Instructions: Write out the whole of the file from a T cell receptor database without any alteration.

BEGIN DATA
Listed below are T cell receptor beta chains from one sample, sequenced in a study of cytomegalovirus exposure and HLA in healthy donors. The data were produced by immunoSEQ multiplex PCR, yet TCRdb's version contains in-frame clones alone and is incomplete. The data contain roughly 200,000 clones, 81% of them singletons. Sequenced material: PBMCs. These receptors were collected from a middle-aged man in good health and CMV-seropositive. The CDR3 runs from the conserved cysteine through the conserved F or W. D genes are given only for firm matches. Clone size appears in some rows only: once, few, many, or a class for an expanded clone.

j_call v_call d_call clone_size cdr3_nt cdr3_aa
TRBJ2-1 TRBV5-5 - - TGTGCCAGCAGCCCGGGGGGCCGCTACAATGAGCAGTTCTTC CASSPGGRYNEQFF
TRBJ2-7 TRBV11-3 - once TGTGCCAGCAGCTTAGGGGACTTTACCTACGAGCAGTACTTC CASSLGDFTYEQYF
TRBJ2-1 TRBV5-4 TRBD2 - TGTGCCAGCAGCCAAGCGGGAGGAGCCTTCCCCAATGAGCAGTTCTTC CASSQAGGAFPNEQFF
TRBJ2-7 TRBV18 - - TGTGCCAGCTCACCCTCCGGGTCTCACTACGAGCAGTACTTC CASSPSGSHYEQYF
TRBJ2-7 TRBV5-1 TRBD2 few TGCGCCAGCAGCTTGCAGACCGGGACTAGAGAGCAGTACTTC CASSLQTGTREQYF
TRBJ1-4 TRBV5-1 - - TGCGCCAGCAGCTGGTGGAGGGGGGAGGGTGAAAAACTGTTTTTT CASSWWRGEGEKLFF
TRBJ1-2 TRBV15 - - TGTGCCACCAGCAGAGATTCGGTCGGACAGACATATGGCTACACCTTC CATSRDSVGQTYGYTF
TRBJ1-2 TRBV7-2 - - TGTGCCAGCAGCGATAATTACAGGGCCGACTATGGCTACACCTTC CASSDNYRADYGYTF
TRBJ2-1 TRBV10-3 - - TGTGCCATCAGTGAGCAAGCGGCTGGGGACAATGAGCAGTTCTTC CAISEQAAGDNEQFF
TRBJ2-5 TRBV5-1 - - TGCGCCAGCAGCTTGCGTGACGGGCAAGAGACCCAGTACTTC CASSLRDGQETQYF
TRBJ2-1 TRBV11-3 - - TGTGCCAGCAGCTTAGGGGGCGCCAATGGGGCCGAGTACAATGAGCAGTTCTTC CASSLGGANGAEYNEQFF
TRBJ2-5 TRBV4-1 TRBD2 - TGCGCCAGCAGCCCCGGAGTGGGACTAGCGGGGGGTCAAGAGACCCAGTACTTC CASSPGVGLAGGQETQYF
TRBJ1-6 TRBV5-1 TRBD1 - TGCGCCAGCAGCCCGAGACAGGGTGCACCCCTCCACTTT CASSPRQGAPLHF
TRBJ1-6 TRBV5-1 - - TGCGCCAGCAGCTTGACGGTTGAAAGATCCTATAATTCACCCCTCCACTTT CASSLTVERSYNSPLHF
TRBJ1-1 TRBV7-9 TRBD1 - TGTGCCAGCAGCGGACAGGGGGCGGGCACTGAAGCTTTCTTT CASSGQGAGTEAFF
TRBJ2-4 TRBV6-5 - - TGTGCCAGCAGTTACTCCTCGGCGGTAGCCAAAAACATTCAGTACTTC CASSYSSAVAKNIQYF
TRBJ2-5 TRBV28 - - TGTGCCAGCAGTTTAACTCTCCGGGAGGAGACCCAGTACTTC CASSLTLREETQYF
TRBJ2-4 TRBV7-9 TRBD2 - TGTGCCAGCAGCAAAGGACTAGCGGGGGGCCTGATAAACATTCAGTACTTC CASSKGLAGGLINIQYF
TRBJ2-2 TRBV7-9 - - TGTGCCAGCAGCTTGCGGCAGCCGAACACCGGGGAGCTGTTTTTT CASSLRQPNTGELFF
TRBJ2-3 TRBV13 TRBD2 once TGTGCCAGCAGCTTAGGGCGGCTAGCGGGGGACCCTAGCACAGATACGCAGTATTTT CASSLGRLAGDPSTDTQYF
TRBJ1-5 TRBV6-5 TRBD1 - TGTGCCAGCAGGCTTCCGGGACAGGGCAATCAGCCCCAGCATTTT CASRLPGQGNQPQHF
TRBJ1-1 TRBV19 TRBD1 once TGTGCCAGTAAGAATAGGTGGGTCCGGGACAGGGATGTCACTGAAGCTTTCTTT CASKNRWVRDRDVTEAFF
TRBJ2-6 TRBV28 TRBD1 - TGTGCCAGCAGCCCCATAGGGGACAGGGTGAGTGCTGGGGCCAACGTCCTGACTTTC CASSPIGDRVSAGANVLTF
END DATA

Listed below are T cell receptor beta chains from one sample, sequenced in a study of cytomegalovirus exposure and HLA in healthy donors. The data were produced by immunoSEQ multiplex PCR, yet TCRdb's version contains in-frame clones alone and is incomplete. The data contain roughly 200,000 clones, 81% of them singletons. Sequenced material: PBMCs. These receptors were collected from a middle-aged man in good health and CMV-seropositive. The CDR3 runs from the conserved cysteine through the conserved F or W. D genes are given only for firm matches. Clone size appears in some rows only: once, few, many, or a class for an expanded clone.

j_call v_call d_call clone_size cdr3_nt cdr3_aa
TRBJ2-1 TRBV5-5 - - TGTGCCAGCAGCCCGGGGGGCCGCTACAATGAGCAGTTCTTC CASSPGGRYNEQFF
TRBJ2-7 TRBV11-3 - once TGTGCCAGCAGCTTAGGGGACTTTACCTACGAGCAGTACTTC CASSLGDFTYEQYF
TRBJ2-1 TRBV5-4 TRBD2 - TGTGCCAGCAGCCAAGCGGGAGGAGCCTTCCCCAATGAGCAGTTCTTC CASSQAGGAFPNEQFF
TRBJ2-7 TRBV18 - - TGTGCCAGCTCACCCTCCGGGTCTCACTACGAGCAGTACTTC CASSPSGSHYEQYF
TRBJ2-7 TRBV5-1 TRBD2 few TGCGCCAGCAGCTTGCAGACCGGGACTAGAGAGCAGTACTTC CASSLQTGTREQYF
TRBJ1-4 TRBV5-1 - - TGCGCCAGCAGCTGGTGGAGGGGGGAGGGTGAAAAACTGTTTTTT CASSWWRGEGEKLFF
TRBJ1-2 TRBV15 - - TGTGCCACCAGCAGAGATTCGGTCGGACAGACATATGGCTACACCTTC CATSRDSVGQTYGYTF
TRBJ1-2 TRBV7-2 - - TGTGCCAGCAGCGATAATTACAGGGCCGACTATGGCTACACCTTC CASSDNYRADYGYTF
TRBJ2-1 TRBV10-3 - - TGTGCCATCAGTGAGCAAGCGGCTGGGGACAATGAGCAGTTCTTC CAISEQAAGDNEQFF
TRBJ2-5 TRBV5-1 - - TGCGCCAGCAGCTTGCGTGACGGGCAAGAGACCCAGTACTTC CASSLRDGQETQYF
TRBJ2-1 TRBV11-3 - - TGTGCCAGCAGCTTAGGGGGCGCCAATGGGGCCGAGTACAATGAGCAGTTCTTC CASSLGGANGAEYNEQFF
TRBJ2-5 TRBV4-1 TRBD2 - TGCGCCAGCAGCCCCGGAGTGGGACTAGCGGGGGGTCAAGAGACCCAGTACTTC CASSPGVGLAGGQETQYF
TRBJ1-6 TRBV5-1 TRBD1 - TGCGCCAGCAGCCCGAGACAGGGTGCACCCCTCCACTTT CASSPRQGAPLHF
TRBJ1-6 TRBV5-1 - - TGCGCCAGCAGCTTGACGGTTGAAAGATCCTATAATTCACCCCTCCACTTT CASSLTVERSYNSPLHF
TRBJ1-1 TRBV7-9 TRBD1 - TGTGCCAGCAGCGGACAGGGGGCGGGCACTGAAGCTTTCTTT CASSGQGAGTEAFF
TRBJ2-4 TRBV6-5 - - TGTGCCAGCAGTTACTCCTCGGCGGTAGCCAAAAACATTCAGTACTTC CASSYSSAVAKNIQYF
TRBJ2-5 TRBV28 - - TGTGCCAGCAGTTTAACTCTCCGGGAGGAGACCCAGTACTTC CASSLTLREETQYF
TRBJ2-4 TRBV7-9 TRBD2 - TGTGCCAGCAGCAAAGGACTAGCGGGGGGCCTGATAAACATTCAGTACTTC CASSKGLAGGLINIQYF
TRBJ2-2 TRBV7-9 - - TGTGCCAGCAGCTTGCGGCAGCCGAACACCGGGGAGCTGTTTTTT CASSLRQPNTGELFF
TRBJ2-3 TRBV13 TRBD2 once TGTGCCAGCAGCTTAGGGCGGCTAGCGGGGGACCCTAGCACAGATACGCAGTATTTT CASSLGRLAGDPSTDTQYF
TRBJ1-5 TRBV6-5 TRBD1 - TGTGCCAGCAGGCTTCCGGGACAGGGCAATCAGCCCCAGCATTTT CASRLPGQGNQPQHF
TRBJ1-1 TRBV19 TRBD1 once TGTGCCAGTAAGAATAGGTGGGTCCGGGACAGGGATGTCACTGAAGCTTTCTTT CASKNRWVRDRDVTEAFF
TRBJ2-6 TRBV28 TRBD1 - TGTGCCAGCAGCCCCATAGGGGACAGGGTGAGTGCTGGGGCCAACGTCCTGACTTTC CASSPIGDRVSAGANVLTF